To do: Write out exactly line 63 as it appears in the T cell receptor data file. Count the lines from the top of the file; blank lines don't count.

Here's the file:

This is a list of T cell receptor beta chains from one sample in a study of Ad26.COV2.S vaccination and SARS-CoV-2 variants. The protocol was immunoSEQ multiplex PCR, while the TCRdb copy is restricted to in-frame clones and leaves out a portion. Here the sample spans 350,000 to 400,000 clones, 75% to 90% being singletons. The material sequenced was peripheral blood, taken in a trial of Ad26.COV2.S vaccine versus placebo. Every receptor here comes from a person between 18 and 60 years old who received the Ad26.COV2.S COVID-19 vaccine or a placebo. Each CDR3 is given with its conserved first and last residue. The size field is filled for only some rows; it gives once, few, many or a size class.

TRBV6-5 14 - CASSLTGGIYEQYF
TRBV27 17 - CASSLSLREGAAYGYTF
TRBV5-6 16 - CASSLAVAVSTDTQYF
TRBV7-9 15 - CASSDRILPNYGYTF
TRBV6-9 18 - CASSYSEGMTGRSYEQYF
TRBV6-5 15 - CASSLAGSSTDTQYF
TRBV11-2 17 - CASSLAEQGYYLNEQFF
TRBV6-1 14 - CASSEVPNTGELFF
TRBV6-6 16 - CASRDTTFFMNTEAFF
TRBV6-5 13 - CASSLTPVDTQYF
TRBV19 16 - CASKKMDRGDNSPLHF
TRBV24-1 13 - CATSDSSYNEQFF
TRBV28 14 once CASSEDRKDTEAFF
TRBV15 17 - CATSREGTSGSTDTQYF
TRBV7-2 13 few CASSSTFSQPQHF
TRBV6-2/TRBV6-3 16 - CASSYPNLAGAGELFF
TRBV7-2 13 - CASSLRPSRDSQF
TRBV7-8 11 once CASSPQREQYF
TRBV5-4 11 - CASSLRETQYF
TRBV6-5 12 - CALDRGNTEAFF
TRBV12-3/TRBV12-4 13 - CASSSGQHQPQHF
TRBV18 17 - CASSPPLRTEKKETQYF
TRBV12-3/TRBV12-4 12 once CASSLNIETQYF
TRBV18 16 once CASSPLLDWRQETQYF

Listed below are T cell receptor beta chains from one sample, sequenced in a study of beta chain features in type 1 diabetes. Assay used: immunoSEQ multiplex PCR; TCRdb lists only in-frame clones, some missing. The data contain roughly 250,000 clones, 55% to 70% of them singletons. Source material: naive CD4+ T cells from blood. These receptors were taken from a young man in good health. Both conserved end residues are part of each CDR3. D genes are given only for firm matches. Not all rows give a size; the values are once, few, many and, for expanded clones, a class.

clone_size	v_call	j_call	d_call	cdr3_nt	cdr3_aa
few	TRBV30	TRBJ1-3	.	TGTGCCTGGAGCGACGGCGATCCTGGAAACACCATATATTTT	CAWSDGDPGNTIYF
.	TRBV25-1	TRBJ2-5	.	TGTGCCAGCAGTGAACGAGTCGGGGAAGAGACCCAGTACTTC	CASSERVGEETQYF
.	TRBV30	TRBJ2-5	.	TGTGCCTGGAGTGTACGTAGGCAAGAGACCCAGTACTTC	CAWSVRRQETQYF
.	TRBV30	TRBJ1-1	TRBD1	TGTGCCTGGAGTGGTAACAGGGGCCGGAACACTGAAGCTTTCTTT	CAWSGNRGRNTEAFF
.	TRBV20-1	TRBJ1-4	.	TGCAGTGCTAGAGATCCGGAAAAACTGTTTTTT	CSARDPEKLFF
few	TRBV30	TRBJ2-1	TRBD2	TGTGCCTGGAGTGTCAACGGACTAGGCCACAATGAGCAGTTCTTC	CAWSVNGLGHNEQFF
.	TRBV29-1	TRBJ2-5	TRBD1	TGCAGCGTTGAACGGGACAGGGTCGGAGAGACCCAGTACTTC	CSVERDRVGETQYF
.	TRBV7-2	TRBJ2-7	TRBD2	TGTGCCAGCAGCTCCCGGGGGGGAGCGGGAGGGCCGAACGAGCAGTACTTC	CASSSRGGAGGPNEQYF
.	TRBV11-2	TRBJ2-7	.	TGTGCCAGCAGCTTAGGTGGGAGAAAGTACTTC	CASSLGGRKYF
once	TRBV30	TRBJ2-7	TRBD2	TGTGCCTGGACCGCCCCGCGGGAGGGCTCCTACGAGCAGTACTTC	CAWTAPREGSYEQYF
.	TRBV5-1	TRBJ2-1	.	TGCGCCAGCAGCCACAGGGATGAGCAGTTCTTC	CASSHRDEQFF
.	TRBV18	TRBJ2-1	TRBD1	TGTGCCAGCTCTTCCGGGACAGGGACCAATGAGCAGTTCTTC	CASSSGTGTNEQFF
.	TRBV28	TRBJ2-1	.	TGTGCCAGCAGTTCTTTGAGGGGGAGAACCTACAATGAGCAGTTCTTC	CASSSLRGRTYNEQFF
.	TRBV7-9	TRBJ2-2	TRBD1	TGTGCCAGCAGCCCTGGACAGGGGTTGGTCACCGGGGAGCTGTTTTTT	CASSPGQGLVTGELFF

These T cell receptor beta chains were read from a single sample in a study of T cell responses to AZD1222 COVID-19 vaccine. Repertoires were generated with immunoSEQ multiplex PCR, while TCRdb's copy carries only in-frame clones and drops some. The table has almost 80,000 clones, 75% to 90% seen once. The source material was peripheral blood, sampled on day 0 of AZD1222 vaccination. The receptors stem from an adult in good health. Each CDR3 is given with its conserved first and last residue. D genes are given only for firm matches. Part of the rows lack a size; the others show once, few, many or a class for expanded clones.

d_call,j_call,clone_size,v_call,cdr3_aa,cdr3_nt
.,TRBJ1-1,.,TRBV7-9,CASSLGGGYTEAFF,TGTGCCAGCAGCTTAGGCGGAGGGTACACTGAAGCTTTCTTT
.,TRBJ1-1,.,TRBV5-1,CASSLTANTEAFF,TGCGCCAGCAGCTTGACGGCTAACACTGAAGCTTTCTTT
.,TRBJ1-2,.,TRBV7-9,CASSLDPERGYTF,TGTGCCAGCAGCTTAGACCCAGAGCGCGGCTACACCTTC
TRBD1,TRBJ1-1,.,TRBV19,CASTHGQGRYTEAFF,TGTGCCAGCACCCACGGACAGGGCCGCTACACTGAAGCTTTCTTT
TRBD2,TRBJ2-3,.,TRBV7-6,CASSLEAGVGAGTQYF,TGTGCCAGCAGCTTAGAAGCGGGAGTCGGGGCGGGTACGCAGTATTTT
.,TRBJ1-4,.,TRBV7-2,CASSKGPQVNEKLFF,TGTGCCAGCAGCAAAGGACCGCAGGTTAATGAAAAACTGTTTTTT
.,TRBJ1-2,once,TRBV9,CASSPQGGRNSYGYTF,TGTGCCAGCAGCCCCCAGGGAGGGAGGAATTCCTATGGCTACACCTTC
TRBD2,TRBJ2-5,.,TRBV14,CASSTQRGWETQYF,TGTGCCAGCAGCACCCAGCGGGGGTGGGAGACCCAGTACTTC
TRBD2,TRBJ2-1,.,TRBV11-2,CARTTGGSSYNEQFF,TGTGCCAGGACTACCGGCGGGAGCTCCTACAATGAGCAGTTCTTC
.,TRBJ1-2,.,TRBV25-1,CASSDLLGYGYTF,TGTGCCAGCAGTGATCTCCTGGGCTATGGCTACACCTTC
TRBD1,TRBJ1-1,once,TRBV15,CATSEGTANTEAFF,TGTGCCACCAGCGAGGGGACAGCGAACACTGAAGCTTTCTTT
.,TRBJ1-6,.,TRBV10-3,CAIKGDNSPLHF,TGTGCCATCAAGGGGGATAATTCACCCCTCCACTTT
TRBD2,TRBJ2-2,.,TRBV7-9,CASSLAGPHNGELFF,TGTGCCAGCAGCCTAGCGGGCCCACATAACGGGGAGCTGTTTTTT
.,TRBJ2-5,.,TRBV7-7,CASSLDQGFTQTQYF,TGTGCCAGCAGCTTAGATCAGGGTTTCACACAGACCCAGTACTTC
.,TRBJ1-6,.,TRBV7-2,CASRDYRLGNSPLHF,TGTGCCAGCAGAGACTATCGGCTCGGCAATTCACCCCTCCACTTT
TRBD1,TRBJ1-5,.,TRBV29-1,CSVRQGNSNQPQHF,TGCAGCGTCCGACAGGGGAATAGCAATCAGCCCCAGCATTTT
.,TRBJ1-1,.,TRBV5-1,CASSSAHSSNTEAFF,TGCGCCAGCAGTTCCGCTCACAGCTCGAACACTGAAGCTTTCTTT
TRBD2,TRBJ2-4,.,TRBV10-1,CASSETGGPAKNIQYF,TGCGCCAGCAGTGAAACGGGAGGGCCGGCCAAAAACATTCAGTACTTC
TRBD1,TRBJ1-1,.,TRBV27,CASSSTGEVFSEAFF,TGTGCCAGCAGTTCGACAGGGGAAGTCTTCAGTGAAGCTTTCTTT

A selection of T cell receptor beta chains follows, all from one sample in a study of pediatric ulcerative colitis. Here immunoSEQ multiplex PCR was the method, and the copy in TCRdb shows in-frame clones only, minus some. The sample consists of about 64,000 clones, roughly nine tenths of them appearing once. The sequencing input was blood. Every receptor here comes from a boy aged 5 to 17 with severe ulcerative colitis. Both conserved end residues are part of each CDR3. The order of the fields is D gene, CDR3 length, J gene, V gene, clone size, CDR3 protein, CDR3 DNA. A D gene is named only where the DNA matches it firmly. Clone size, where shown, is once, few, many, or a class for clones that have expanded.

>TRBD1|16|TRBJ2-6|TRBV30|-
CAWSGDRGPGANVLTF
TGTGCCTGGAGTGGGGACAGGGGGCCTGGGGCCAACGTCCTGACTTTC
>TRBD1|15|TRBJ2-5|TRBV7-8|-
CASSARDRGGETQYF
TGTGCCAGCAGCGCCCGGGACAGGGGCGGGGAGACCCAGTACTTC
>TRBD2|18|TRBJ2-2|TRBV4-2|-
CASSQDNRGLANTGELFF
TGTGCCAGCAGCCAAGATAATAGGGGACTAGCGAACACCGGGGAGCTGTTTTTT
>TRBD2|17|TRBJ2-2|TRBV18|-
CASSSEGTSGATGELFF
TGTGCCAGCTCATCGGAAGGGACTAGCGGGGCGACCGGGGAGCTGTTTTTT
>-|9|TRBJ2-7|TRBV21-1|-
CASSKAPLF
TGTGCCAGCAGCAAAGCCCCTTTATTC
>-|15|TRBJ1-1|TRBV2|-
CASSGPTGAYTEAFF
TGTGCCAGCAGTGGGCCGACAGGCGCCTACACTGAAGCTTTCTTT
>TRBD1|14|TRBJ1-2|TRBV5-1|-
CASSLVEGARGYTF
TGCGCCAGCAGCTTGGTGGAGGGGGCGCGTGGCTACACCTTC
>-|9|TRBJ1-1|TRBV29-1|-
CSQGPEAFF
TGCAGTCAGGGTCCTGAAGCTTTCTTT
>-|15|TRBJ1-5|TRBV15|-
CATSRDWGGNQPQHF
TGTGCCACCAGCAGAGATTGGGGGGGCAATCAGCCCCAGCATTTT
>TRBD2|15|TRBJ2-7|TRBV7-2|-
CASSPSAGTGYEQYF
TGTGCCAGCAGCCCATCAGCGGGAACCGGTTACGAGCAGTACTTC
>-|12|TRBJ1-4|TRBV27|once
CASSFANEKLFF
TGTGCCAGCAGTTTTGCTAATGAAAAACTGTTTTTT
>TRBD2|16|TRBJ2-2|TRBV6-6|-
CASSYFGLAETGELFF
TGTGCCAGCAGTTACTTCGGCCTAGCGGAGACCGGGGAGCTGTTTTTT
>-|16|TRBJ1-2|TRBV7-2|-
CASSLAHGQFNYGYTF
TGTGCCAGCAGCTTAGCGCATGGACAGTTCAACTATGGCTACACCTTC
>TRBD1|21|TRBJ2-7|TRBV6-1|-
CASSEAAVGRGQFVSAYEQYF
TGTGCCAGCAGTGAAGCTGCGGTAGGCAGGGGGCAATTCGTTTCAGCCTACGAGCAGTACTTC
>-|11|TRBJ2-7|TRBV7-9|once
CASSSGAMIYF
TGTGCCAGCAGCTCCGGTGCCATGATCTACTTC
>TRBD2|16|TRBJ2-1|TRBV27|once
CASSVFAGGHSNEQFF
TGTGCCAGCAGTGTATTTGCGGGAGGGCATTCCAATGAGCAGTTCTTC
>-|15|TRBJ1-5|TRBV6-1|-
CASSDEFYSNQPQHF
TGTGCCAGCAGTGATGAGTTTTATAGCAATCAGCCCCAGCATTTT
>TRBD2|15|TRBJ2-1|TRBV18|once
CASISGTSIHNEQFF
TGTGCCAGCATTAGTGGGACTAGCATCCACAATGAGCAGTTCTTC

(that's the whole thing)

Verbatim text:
A selection of T cell receptor beta chains follows, all from one sample in a study of pediatric ulcerative colitis. Here immunoSEQ multiplex PCR was the method, and the copy in TCRdb shows in-frame clones only, minus some. The sample consists of about 64,000 clones, roughly nine tenths of them appearing once. The sequencing input was blood. Every receptor here comes from a boy aged 5 to 17 with severe ulcerative colitis. Both conserved end residues are part of each CDR3. The order of the fields is D gene, CDR3 length, J gene, V gene, clone size, CDR3 protein, CDR3 DNA. A D gene is named only where the DNA matches it firmly. Clone size, where shown, is once, few, many, or a class for clones that have expanded.